Yesterday was a hard day, but it was also a good day. A day filled with memories, tears, openness, and the divine.
I moved my mom to assisted living a few months ago. She was not taking care of herself, and because she was alone, lonely and afraid living in the home she built with my father, she developed late life alcoholism. She used alcohol to keep the memories of raising her family, of my deceased father, and her better health away from being front and center, because these memories did not bring her joy anymore. She could not see these memories as a gift she was given, but rather as something she lost. When I spent time with my mother she was missing, and the house and the memories were slowly killing her.
I put the house up for sale, it recently sold, and now I am left with dismantling my mom and dad’s lifetime. My sister is away at in patient rehab for alcoholism, and since she has not been in any shape or capable of helping in anyway I do this on my own. My husband helps, always ready to pitch in to lighten the load, but cannot share the emotional strain because he was not witness to growing up in this house, and the things inside do not hold any emotions for him. I sort through all the things my parents accumulated and I alone decide what holds value, and I pray I am doing a good job as I place their lives in plastic tubs with my name or my sister’s name on them. All the time I’m doing these tasks I am waiting for a text or phone call that is keeping me even more on edge and more aware about the sacredness of life.
I have a friend that is dying from cancer. I last saw her about a month or so ago, dropped off some essential oils I thought may provide some comfort and lift her spirits if even for a moment. She met me at the door, we hugged. She was thin but still incredibly beautiful. We parted ways a short while after with hugs and cheer, and talked about the next time we’d get together.
Thursday night I received a phone call from one of our mutual friends saying my dying friend had turned that corner that cancer killingly provides. It appears that practically overnight it has taken her around the corner with it, and has left her a mere shell of herself. My friend says she will text me Saturday, will let me know when I can come over to perhaps say goodbye. I received that text yesterday while I was sitting on my parent’s basement floor, reading my sister’s elementary school report cards and deciding whether or not to put them in one of her plastic bins. I race out the door, mentally preparing myself for this visit.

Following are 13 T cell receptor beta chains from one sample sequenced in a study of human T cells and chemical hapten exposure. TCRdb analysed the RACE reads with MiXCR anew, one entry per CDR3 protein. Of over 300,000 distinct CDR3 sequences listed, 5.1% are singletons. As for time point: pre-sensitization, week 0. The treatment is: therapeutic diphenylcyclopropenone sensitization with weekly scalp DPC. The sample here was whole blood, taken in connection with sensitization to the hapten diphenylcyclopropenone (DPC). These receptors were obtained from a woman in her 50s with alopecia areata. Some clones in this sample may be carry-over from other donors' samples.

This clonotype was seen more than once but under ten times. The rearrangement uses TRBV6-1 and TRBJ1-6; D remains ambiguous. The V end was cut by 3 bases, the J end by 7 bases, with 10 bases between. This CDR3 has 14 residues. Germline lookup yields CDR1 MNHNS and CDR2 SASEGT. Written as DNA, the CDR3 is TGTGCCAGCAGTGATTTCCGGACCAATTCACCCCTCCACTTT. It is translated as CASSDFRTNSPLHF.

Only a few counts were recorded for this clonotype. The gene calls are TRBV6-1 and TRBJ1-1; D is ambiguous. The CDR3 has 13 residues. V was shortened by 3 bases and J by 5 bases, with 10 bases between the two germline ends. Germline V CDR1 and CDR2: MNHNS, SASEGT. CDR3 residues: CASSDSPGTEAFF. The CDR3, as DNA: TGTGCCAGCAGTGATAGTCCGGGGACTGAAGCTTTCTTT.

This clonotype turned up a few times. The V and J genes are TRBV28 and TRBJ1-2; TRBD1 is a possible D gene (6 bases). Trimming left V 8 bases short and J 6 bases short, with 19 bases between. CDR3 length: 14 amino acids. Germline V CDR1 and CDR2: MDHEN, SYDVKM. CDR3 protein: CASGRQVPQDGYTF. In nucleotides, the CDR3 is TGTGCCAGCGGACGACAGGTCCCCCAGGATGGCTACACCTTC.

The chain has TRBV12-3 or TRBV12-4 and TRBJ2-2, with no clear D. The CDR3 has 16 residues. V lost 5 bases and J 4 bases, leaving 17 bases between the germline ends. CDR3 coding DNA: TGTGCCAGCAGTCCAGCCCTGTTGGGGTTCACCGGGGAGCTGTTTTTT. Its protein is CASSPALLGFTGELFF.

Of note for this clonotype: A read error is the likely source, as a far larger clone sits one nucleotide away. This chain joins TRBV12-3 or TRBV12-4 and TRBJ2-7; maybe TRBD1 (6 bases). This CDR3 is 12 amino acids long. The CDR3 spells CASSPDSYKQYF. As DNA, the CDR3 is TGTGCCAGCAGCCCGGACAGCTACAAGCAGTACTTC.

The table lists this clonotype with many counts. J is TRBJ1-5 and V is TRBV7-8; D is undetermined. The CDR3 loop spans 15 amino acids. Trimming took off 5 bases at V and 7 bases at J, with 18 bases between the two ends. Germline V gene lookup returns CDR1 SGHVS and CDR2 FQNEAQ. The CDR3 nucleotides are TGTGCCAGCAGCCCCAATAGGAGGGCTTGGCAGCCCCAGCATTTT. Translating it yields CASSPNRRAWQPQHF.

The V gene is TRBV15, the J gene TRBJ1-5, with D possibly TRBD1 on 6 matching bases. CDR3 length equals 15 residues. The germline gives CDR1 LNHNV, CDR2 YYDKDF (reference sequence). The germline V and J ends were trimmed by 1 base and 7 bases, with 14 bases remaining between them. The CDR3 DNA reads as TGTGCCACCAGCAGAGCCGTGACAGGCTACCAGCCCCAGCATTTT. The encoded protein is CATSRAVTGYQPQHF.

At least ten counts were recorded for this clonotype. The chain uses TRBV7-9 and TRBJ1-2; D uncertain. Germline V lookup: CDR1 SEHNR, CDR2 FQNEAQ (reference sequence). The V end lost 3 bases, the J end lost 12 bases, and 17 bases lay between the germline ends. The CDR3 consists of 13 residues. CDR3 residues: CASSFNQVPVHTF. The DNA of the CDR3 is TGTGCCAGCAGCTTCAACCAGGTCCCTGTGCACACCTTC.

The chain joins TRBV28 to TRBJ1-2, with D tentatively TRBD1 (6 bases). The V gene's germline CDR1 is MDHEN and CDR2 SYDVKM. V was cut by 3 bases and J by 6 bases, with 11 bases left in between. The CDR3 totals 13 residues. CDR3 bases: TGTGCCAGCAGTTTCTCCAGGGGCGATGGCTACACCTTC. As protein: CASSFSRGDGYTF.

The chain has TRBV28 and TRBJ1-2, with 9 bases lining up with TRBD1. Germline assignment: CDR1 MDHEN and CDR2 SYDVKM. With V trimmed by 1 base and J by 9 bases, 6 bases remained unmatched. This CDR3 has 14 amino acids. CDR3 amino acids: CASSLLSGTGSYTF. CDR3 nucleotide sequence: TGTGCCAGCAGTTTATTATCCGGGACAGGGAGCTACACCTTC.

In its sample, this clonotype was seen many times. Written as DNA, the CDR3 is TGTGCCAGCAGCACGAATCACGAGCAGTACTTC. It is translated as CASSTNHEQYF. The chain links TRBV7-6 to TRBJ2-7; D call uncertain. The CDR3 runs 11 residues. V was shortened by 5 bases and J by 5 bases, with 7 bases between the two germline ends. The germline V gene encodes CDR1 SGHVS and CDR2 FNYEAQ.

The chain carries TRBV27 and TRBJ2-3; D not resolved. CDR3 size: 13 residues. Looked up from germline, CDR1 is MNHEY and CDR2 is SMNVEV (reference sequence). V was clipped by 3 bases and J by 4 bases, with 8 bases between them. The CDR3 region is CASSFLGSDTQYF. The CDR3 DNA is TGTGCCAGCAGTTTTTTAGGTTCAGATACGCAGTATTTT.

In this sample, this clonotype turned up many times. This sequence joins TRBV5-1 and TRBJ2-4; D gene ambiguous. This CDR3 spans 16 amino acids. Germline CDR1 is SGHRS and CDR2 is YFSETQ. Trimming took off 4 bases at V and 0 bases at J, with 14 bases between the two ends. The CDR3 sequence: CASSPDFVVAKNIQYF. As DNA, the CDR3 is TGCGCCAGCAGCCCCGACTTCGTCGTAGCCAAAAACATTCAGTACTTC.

I am shocked when I see my friend. I want to fall to the floor and scream, but I do not. Instead I walk over, I hug her little body, and she says something like, “About time you got here, I’m dying you know. This is how we talk now, so get used to it.” That brings a smile to my face, and now I know my friend is still in there with her snarky wisecracks and sparkling blue eyes. And she has given me the gift of relief, relief to know that I’m certainly not going to say anything wrong in this group of women!
So us women chat, make her food she cannot eat, but loves to smell. Her big handsome son comes and picks up his mother and moves her from her wheelchair to the couch, and we all move like well oiled machines as we do our best to make her more comfortable.
My other friend leaves to run some errands, and now I am alone with my dying friend, and now we can get down to business. She tells me she is scared, that she doesn’t want to die. I hold her tiny legs on my lap and rub her feet. I don’t know what to say, so I just try to speak from my heart for once, not to guard my words to try and say the perfect thing, and I listen. My friend has taken her meds, and she grows sleepy, and I tell her to just take a nap, I’m not going anywhere. She closes her eyes, but opens them and says she’s afraid to. Afraid she is going to miss something, afraid that if she falls asleep this will be our goodbye. All I can say is “I know, I know, I know. I’m not going anywhere.”
I leave after a few hours, with promises I’m going to make homemade chicken broth, and I will bring it to her. That is exactly what I’m going to do once I pour all of this out.
On my way home after packing my mom and dad’s lifetime away, and after visiting my dying friend, all I wanted was to stop and buy a bottle of wine. I wanted to sit on my deck and drink and smoke my way through the evening. I wanted to sit with my husband and share the closeness he and I used to have when we would share our thoughts with each other over our drinks. I did not stop for that bottle of wine. I made it home empty handed, I came through the door, I sat down and cried. I then decided life was too short to hold so much in, and that I did not need alcohol to loosen the tightness that was inside of me.
I finally opened up about my feelings to my husband over all that I’ve been thinking about these last few weeks. My entire day was taking me to a place where I felt a connection to something bigger than anything in this world, and perhaps that is the Divine.
Through some great advice from women in this group, and through the fact I felt The Divine was with me all during that hard day, I let my experiences flow through me instead of locking them away and feeding them alcohol. I feel there is hope for my husband and I, and we finally let up on each other. I will finish up at my parent’s house today, and I will see my friend today. I will not drink, and I will fully feel everything I am supposed to feel. Thank you all you amazing women, I cannot express in words how much I am learning from you, and how much all of you mean to my recovery and learning to live life.
Happy Sober Sunday!